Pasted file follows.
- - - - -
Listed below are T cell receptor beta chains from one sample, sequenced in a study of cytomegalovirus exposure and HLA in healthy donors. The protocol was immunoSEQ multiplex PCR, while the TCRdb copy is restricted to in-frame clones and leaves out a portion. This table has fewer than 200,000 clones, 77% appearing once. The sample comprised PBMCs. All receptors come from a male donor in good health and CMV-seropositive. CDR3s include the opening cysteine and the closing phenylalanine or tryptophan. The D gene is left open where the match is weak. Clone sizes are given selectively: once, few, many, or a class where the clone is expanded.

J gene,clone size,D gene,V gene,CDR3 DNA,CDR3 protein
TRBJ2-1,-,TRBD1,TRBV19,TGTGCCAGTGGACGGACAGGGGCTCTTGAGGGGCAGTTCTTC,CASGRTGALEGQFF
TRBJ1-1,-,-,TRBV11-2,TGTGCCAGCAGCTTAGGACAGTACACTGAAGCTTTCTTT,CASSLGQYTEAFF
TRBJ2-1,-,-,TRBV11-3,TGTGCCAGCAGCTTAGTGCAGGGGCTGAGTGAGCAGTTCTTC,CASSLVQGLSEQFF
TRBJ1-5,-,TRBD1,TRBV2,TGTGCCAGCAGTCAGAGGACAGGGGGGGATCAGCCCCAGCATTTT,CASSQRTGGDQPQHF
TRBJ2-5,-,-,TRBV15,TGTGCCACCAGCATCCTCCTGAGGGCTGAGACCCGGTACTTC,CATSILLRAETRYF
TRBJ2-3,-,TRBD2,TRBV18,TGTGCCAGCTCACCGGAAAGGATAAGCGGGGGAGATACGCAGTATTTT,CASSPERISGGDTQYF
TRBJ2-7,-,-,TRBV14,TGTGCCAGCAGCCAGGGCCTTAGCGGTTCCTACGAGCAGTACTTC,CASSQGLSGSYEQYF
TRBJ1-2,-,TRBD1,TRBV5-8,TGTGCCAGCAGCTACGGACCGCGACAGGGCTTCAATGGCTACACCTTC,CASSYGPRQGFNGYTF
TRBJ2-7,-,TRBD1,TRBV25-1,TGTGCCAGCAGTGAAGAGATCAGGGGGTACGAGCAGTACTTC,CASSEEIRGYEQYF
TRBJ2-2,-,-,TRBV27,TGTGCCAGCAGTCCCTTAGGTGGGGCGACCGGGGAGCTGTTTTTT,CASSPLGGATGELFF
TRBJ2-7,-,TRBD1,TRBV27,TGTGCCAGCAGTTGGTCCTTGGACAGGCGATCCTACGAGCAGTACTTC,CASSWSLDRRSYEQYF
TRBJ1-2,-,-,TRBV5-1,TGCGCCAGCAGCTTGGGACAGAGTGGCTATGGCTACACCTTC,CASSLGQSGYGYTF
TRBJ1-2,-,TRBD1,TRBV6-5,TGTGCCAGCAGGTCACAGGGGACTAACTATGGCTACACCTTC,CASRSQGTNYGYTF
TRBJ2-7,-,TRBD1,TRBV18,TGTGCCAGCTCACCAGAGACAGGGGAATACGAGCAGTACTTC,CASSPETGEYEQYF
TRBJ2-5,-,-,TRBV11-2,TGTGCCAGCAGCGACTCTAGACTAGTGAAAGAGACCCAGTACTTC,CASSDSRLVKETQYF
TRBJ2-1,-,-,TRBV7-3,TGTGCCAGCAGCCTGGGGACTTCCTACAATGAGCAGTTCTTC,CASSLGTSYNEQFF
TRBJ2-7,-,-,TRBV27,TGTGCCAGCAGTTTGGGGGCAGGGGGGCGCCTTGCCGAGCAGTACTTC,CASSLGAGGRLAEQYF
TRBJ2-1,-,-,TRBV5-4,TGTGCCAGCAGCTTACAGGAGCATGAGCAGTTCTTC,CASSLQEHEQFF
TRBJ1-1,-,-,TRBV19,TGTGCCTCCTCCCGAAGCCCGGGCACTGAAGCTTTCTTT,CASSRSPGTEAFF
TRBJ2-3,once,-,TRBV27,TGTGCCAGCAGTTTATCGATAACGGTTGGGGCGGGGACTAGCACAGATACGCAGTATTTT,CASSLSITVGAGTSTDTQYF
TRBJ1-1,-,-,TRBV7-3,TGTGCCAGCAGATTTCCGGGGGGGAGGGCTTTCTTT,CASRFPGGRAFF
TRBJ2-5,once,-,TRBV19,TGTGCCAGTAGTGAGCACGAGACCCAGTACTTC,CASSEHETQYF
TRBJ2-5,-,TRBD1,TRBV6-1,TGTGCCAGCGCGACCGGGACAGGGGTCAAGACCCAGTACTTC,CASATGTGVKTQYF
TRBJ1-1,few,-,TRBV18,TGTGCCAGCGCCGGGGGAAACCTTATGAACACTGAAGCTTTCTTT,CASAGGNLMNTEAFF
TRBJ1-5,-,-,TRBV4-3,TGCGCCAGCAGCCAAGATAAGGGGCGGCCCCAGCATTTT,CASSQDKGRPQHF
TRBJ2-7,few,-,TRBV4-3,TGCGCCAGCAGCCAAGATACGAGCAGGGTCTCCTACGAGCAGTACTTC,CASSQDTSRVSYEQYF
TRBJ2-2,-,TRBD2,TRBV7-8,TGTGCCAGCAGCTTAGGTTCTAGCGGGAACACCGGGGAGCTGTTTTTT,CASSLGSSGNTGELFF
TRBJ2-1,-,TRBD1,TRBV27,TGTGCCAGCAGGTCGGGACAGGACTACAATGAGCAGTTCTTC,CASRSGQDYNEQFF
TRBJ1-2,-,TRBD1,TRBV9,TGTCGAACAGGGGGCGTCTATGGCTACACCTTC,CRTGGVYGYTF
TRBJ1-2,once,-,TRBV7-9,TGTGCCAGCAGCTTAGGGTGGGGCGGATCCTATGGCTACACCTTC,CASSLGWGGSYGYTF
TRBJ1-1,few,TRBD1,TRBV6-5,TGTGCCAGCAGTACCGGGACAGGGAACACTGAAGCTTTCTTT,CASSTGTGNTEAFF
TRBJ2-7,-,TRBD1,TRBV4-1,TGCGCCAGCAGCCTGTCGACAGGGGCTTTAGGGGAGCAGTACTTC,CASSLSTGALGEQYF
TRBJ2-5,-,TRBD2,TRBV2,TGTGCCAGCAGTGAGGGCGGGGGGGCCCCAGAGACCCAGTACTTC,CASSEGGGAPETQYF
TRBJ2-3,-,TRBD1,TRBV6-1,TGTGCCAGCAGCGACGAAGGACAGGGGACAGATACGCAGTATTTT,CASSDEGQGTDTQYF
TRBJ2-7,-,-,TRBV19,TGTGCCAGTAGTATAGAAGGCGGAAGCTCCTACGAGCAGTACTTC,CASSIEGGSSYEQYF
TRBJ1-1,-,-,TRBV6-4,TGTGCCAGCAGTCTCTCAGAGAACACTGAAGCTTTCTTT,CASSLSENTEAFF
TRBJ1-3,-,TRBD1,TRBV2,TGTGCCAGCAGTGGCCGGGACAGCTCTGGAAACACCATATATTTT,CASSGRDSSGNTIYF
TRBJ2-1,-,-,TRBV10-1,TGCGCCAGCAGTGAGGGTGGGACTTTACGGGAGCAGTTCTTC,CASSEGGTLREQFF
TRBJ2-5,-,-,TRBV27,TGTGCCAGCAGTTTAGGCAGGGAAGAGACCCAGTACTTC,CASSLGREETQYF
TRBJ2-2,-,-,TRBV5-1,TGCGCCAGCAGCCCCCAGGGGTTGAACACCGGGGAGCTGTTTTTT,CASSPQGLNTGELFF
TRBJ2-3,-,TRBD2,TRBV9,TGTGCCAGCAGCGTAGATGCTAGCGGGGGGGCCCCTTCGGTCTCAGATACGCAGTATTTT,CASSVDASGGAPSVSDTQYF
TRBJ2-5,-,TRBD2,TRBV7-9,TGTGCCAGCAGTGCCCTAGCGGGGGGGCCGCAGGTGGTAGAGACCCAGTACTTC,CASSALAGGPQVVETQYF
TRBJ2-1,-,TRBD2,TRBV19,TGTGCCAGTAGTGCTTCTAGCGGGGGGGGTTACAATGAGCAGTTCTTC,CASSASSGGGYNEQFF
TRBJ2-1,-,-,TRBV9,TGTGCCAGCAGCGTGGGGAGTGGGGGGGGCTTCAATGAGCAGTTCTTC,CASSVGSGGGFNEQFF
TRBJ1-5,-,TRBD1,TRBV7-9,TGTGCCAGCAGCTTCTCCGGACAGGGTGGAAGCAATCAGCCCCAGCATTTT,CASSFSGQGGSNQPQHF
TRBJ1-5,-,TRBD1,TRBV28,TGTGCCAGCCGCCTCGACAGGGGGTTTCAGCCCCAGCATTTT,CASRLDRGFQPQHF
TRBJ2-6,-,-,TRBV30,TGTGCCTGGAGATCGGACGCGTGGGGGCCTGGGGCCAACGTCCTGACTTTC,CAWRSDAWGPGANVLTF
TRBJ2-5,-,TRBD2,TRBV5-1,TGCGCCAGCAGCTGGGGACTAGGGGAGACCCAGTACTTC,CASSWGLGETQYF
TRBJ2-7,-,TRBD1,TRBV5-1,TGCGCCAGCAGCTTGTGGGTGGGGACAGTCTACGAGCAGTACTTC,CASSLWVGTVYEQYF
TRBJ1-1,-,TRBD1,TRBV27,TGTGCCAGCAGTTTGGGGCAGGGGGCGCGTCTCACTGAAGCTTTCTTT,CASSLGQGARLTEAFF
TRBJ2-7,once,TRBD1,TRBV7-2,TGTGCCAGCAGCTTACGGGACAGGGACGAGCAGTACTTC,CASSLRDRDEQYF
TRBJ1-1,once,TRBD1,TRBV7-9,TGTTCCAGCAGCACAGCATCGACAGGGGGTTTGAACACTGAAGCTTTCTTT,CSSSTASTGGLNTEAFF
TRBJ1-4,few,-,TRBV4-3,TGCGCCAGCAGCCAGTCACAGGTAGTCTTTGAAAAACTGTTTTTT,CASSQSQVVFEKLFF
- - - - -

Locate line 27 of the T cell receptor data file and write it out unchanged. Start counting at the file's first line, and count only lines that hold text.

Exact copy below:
TRBJ1-5,-,-,TRBV4-3,TGCGCCAGCAGCCAAGATAAGGGGCGGCCCCAGCATTTT,CASSQDKGRPQHF